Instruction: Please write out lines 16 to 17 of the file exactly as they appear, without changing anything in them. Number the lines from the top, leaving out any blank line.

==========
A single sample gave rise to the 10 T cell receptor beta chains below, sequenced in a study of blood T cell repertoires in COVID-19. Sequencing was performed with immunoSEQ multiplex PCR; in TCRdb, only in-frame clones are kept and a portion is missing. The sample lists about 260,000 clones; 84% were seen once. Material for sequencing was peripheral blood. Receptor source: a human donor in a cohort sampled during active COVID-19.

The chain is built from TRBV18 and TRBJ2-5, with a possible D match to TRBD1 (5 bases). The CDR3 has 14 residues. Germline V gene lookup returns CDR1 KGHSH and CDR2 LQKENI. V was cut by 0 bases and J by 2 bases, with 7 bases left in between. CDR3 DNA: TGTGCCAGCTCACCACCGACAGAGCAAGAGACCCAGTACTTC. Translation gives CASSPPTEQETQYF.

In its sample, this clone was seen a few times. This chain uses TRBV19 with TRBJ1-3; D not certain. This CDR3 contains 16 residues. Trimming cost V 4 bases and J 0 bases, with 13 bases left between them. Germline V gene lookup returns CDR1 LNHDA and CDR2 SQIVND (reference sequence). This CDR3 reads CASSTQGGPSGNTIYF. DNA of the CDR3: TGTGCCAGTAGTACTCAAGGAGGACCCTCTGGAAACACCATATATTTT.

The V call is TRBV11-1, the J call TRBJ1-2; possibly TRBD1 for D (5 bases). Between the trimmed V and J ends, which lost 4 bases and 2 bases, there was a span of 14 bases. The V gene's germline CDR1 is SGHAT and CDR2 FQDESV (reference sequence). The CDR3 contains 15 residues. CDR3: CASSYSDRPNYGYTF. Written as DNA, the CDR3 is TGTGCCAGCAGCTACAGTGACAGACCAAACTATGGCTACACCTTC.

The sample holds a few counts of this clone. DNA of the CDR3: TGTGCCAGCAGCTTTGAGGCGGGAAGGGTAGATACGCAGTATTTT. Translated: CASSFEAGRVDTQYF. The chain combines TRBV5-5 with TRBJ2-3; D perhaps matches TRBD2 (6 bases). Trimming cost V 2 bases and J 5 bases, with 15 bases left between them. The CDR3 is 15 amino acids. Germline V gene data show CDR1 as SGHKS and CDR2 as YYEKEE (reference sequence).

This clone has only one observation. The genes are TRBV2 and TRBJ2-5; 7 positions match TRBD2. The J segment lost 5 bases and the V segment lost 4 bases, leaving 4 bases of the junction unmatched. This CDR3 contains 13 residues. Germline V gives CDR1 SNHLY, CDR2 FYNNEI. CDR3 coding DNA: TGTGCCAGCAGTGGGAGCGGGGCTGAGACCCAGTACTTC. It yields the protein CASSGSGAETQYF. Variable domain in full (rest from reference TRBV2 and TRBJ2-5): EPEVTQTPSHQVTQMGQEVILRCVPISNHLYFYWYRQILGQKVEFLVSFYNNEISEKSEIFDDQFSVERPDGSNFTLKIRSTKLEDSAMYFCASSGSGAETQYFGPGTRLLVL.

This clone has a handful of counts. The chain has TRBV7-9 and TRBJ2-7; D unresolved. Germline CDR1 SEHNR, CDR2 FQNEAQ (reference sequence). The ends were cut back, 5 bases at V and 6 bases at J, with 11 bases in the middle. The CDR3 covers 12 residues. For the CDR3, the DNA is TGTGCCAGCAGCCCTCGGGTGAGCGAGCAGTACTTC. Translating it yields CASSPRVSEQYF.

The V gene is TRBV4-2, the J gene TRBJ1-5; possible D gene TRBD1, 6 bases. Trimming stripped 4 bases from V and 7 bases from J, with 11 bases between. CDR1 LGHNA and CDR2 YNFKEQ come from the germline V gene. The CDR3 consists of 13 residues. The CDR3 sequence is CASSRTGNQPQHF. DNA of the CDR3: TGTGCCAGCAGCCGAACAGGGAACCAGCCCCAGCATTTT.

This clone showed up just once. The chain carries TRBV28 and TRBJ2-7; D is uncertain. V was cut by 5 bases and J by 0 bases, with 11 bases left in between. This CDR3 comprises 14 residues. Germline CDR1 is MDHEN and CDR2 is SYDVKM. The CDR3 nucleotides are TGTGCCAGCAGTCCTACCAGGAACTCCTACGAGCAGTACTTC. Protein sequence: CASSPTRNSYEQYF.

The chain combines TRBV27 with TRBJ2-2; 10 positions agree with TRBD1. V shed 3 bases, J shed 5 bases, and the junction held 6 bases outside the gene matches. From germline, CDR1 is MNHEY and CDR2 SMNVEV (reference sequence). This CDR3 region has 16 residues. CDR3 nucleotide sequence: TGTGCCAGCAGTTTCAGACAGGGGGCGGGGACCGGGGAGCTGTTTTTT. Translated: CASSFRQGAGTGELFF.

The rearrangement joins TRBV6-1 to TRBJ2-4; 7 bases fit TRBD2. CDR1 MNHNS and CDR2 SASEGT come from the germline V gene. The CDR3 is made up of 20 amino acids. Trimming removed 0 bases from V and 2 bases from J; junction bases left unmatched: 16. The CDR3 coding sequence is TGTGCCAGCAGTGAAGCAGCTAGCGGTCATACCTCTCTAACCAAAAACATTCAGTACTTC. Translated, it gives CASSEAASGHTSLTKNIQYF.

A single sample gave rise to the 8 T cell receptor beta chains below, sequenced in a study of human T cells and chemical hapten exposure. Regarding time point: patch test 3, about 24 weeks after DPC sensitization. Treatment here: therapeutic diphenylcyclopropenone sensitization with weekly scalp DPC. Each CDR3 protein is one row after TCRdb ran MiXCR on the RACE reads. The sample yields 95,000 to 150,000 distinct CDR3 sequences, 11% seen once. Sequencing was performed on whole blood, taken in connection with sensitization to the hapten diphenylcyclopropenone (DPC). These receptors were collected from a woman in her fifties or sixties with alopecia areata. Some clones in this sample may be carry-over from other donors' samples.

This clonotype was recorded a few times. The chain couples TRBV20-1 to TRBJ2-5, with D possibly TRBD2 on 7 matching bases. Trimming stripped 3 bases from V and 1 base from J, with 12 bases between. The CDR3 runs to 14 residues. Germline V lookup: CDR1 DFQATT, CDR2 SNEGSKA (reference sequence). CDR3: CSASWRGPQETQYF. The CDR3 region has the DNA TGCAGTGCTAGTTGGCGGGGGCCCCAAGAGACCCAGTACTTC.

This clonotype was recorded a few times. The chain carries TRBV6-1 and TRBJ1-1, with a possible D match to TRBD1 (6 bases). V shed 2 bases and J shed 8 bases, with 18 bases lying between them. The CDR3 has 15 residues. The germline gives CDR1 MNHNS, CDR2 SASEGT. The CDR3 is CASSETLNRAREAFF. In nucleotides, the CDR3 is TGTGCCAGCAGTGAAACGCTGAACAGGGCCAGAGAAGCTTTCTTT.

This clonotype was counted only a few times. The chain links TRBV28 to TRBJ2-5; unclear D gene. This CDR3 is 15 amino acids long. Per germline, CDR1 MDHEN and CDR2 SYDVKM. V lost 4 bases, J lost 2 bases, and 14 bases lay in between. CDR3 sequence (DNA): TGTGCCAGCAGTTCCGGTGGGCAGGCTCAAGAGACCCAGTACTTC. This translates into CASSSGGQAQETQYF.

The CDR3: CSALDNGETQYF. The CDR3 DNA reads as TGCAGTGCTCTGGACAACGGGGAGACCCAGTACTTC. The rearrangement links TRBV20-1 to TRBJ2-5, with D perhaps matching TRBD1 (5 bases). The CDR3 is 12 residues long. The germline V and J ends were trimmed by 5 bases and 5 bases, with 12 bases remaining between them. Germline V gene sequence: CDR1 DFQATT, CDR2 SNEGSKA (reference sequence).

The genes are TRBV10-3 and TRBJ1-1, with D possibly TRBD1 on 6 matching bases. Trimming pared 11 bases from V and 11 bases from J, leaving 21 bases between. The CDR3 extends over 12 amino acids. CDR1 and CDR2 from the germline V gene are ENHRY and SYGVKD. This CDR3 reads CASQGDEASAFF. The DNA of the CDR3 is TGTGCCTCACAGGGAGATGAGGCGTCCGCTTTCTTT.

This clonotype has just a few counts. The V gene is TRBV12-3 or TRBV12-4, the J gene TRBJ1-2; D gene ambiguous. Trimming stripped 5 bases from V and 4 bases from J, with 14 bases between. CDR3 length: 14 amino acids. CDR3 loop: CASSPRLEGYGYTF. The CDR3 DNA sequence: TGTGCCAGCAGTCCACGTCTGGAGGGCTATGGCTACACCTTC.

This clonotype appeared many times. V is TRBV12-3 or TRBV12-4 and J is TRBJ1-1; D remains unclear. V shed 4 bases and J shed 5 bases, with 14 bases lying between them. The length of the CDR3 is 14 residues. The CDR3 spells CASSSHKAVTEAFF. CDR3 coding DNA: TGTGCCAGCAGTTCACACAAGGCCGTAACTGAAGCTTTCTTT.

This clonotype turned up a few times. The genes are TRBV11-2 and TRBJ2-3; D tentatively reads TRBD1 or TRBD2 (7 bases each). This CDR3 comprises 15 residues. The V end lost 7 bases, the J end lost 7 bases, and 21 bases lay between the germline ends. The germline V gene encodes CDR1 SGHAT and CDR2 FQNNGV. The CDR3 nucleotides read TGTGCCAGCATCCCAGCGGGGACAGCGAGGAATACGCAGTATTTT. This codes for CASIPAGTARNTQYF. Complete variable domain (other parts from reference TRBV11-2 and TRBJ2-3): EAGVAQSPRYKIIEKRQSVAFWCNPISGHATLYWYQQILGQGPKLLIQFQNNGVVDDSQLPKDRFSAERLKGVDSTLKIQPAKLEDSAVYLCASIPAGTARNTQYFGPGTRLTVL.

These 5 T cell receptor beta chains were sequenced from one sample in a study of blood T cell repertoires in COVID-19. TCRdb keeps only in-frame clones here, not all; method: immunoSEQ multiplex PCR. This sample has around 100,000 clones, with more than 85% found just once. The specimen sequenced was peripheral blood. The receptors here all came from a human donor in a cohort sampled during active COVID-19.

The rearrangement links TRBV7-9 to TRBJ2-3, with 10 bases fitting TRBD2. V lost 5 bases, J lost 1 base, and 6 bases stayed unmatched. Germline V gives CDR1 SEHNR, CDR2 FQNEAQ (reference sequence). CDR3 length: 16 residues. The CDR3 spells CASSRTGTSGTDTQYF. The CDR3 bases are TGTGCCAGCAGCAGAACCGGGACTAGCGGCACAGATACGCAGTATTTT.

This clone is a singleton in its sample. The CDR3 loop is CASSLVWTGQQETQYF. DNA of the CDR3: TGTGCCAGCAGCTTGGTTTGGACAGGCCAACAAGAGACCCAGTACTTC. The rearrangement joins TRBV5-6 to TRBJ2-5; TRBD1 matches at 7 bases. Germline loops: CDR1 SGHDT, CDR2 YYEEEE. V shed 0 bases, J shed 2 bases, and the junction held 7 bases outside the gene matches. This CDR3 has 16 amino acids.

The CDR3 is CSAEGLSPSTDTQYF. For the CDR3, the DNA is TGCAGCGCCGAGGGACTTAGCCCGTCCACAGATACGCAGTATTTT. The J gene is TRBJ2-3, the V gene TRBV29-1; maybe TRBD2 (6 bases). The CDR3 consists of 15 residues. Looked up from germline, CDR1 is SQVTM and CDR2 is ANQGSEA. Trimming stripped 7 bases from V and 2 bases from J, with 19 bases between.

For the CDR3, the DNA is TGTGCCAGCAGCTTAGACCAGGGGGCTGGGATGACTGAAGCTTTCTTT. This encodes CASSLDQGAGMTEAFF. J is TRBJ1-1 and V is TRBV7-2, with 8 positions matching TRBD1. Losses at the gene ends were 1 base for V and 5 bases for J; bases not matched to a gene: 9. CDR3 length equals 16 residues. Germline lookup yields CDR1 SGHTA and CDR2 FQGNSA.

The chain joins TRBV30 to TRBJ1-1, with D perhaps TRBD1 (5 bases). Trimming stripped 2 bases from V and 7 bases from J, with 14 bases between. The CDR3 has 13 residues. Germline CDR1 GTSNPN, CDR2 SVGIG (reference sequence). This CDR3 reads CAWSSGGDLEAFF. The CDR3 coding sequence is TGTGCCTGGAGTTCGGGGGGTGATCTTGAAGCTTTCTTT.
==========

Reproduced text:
The CDR3: CSALDNGETQYF. The CDR3 DNA reads as TGCAGTGCTCTGGACAACGGGGAGACCCAGTACTTC. The rearrangement links TRBV20-1 to TRBJ2-5, with D perhaps matching TRBD1 (5 bases). The CDR3 is 12 residues long. The germline V and J ends were trimmed by 5 bases and 5 bases, with 12 bases remaining between them. Germline V gene sequence: CDR1 DFQATT, CDR2 SNEGSKA (reference sequence).

The genes are TRBV10-3 and TRBJ1-1, with D possibly TRBD1 on 6 matching bases. Trimming pared 11 bases from V and 11 bases from J, leaving 21 bases between. The CDR3 extends over 12 amino acids. CDR1 and CDR2 from the germline V gene are ENHRY and SYGVKD. This CDR3 reads CASQGDEASAFF. The DNA of the CDR3 is TGTGCCTCACAGGGAGATGAGGCGTCCGCTTTCTTT.